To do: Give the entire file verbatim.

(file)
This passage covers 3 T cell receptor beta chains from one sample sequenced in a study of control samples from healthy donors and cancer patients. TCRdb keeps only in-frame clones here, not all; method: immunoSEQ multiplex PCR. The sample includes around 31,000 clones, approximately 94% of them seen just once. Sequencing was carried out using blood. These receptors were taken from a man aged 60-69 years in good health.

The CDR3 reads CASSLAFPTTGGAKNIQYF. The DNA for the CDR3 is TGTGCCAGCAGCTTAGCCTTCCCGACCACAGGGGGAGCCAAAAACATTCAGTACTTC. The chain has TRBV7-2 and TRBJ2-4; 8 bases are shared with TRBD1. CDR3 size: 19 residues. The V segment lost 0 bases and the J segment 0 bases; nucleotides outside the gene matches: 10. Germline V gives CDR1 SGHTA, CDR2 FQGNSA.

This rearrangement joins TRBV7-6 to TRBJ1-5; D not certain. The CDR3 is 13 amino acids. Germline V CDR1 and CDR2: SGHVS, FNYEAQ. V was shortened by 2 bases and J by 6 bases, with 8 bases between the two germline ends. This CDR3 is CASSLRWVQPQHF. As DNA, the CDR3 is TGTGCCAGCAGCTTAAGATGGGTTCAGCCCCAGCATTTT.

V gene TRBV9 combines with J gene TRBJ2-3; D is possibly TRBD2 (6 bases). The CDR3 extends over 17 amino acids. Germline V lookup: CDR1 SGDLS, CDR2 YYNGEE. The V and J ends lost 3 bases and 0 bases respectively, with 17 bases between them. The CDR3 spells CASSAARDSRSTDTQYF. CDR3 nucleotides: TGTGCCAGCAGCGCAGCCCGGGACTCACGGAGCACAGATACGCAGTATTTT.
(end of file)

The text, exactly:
This passage covers 3 T cell receptor beta chains from one sample sequenced in a study of control samples from healthy donors and cancer patients. TCRdb keeps only in-frame clones here, not all; method: immunoSEQ multiplex PCR. The sample includes around 31,000 clones, approximately 94% of them seen just once. Sequencing was carried out using blood. These receptors were taken from a man aged 60-69 years in good health.

The CDR3 reads CASSLAFPTTGGAKNIQYF. The DNA for the CDR3 is TGTGCCAGCAGCTTAGCCTTCCCGACCACAGGGGGAGCCAAAAACATTCAGTACTTC. The chain has TRBV7-2 and TRBJ2-4; 8 bases are shared with TRBD1. CDR3 size: 19 residues. The V segment lost 0 bases and the J segment 0 bases; nucleotides outside the gene matches: 10. Germline V gives CDR1 SGHTA, CDR2 FQGNSA.

This rearrangement joins TRBV7-6 to TRBJ1-5; D not certain. The CDR3 is 13 amino acids. Germline V CDR1 and CDR2: SGHVS, FNYEAQ. V was shortened by 2 bases and J by 6 bases, with 8 bases between the two germline ends. This CDR3 is CASSLRWVQPQHF. As DNA, the CDR3 is TGTGCCAGCAGCTTAAGATGGGTTCAGCCCCAGCATTTT.

V gene TRBV9 combines with J gene TRBJ2-3; D is possibly TRBD2 (6 bases). The CDR3 extends over 17 amino acids. Germline V lookup: CDR1 SGDLS, CDR2 YYNGEE. The V and J ends lost 3 bases and 0 bases respectively, with 17 bases between them. The CDR3 spells CASSAARDSRSTDTQYF. CDR3 nucleotides: TGTGCCAGCAGCGCAGCCCGGGACTCACGGAGCACAGATACGCAGTATTTT.